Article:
Google forces mobile-first pages. This means your site must be mobile-friendly. After that, the Google bot looks for coverage cues such as:
It also wants the page to have certain quality enhancements that help the page rank better:
Once you’ve checked out and the page was indexed, Google will give you the following notification:
Congratulations! Your page is indexed and now it appears as a search result for a specific set of keywords!
3. Getting Citations
Once your sitemap and pages are submitted, indexed, and populated, you’re now eligible for appearing on various citation websites that will help you and your business connect to the world web.
Some of the most popular citation websites are:
- Apple maps
- Google Business Profile
- Yellow Pages, etc.
How do citations help my website rank?
Citations link to your homepage, service page, and contact page, providing information that is crucial for search engines to understand what your business is about.
For example, the Services page may contain information that directly describes your business:
This information is then collected and sorted out on various websites linking to your pages using keywords from your own content:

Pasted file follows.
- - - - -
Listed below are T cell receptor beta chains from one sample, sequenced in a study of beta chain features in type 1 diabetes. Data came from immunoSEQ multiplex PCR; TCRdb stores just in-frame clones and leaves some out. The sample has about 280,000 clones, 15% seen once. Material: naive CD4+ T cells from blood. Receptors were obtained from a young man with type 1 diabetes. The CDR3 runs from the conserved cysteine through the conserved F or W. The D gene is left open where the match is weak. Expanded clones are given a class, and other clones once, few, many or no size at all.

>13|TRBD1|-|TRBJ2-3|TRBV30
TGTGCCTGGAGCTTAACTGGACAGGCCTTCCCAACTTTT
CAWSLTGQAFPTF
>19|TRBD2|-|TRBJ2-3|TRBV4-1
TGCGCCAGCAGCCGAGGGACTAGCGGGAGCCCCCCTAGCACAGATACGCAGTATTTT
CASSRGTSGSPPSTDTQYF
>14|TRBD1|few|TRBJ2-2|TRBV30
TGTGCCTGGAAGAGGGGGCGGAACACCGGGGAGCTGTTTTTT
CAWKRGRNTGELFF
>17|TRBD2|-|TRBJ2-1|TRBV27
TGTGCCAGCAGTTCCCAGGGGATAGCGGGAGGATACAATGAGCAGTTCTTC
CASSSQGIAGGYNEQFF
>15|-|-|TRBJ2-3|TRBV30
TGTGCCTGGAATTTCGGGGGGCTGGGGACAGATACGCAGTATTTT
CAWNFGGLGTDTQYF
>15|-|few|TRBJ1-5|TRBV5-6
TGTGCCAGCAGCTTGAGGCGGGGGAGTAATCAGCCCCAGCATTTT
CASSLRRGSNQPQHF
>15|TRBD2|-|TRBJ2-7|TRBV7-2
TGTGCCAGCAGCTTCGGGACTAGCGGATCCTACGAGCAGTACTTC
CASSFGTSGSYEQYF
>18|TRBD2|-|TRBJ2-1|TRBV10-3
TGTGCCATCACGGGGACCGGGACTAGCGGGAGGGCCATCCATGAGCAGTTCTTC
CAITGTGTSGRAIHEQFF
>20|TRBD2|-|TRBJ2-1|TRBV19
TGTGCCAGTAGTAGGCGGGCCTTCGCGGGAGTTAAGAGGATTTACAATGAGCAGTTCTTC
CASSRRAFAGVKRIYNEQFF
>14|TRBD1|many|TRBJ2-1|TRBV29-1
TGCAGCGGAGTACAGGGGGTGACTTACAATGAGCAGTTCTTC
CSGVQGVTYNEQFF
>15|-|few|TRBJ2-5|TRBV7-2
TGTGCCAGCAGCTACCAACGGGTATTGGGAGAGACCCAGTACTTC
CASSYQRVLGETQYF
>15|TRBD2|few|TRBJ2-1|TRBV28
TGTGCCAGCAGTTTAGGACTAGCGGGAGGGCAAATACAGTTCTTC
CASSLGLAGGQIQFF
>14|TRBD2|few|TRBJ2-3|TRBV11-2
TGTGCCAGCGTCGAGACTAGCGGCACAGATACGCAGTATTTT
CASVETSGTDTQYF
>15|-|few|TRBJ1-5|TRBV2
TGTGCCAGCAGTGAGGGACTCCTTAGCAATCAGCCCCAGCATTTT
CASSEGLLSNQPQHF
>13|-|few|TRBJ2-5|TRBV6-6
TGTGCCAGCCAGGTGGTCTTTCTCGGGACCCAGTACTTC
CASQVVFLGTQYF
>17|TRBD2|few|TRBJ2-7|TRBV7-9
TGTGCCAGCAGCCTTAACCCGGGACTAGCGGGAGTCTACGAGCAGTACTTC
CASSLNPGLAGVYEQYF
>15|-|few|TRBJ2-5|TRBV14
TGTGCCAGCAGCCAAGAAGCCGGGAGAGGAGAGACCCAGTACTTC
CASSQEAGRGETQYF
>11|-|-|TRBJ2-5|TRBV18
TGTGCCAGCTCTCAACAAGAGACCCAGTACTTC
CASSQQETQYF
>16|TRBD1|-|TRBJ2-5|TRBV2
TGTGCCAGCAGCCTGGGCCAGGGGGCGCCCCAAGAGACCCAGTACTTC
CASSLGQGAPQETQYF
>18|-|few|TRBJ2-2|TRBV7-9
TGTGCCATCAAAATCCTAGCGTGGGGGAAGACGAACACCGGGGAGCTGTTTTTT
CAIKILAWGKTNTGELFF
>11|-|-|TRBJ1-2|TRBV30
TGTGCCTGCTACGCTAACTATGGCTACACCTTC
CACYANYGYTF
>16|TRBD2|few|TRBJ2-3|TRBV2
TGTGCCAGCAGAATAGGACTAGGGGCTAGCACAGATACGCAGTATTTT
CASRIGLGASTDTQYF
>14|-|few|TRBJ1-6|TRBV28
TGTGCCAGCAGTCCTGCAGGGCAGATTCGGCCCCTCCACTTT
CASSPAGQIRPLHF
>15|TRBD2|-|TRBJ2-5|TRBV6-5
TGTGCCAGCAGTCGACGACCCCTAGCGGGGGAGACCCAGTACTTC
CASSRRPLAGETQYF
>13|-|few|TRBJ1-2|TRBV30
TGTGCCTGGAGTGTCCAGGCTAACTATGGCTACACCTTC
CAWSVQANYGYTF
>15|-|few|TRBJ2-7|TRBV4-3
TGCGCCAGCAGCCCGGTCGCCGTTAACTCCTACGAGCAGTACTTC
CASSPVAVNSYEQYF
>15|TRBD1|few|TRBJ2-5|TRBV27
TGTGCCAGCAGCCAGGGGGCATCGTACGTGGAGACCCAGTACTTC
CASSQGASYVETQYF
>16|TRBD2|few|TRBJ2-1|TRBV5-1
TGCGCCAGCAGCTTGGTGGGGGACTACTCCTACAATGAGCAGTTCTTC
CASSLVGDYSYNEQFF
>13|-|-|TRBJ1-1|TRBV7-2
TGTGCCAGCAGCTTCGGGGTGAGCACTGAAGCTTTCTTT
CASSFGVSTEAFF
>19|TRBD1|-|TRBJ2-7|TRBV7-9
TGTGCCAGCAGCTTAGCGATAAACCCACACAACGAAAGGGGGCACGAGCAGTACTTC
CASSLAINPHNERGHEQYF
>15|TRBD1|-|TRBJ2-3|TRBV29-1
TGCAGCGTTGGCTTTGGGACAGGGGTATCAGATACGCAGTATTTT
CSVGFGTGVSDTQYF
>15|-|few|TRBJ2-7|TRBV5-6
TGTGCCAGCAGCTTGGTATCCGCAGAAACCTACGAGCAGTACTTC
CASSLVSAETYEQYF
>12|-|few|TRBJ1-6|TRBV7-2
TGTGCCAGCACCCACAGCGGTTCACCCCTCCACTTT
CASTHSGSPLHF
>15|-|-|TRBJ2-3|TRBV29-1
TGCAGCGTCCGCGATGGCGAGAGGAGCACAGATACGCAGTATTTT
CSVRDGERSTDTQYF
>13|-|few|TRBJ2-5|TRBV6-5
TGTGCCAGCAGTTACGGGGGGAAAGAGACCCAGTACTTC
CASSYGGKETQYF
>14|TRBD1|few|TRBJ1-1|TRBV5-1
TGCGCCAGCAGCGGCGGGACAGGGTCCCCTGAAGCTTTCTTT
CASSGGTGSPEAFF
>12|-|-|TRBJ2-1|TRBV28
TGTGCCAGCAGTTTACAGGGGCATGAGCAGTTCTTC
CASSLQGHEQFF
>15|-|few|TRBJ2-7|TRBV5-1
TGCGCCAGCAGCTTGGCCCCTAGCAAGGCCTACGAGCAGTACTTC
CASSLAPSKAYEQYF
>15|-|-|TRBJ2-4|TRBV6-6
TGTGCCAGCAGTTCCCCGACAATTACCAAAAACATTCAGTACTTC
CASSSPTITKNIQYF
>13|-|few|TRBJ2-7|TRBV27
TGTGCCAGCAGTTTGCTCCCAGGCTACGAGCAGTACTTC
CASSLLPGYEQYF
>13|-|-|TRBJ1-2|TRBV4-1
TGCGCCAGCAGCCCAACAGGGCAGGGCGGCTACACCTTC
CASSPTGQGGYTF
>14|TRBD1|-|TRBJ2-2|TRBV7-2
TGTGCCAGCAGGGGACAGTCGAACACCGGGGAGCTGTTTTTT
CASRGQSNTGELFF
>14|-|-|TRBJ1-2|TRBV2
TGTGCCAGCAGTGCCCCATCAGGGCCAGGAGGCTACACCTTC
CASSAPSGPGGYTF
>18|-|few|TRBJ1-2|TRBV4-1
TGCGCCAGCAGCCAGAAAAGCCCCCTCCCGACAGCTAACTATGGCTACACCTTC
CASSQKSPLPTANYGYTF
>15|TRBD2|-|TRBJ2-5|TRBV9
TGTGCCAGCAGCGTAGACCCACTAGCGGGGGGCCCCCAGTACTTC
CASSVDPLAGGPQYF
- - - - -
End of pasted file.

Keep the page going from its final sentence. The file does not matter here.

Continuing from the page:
These citations simply corroborate what’s already mentioned on your site. Doing that increases your chances to rank for what your content is about.
4. Knowledge Graphs, Profiles, and Entities
OK. Sitemap is indexed, pages appear for search results, and Search Engines are learning about you more and more. What’s next?
The next step for Search Engines is to CREATE ENTITIES around your business, but also CONNECT you to EXISTING ENTITIES.
What is an Entity?
An Entity is a ‘Thing’ that has specific properties and attributes. It differs from keywords in that it describes what A THING is.
For example, if you search for ‘Pineapples’ you will NOT GET RESULTS for both apples and pines. Not at all! You will get the results for a specific type of fruit that is nothing like Pines or Apples. Google does it using entities!